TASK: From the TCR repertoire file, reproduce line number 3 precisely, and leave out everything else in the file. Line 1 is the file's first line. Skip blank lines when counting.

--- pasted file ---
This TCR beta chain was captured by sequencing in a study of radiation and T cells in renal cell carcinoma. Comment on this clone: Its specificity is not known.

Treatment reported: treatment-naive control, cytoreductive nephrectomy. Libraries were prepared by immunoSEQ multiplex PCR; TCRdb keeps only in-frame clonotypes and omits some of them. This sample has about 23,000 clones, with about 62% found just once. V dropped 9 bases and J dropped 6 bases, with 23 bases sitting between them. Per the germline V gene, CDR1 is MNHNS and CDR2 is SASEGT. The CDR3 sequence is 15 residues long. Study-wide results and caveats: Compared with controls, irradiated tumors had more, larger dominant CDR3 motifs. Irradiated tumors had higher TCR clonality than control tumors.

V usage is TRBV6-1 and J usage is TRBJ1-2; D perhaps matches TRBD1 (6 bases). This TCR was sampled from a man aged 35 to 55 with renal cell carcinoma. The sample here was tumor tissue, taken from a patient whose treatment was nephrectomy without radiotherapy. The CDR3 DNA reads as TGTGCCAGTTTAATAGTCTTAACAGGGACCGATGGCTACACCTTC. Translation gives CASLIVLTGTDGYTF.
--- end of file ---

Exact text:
V usage is TRBV6-1 and J usage is TRBJ1-2; D perhaps matches TRBD1 (6 bases). This TCR was sampled from a man aged 35 to 55 with renal cell carcinoma. The sample here was tumor tissue, taken from a patient whose treatment was nephrectomy without radiotherapy. The CDR3 DNA reads as TGTGCCAGTTTAATAGTCTTAACAGGGACCGATGGCTACACCTTC. Translation gives CASLIVLTGTDGYTF.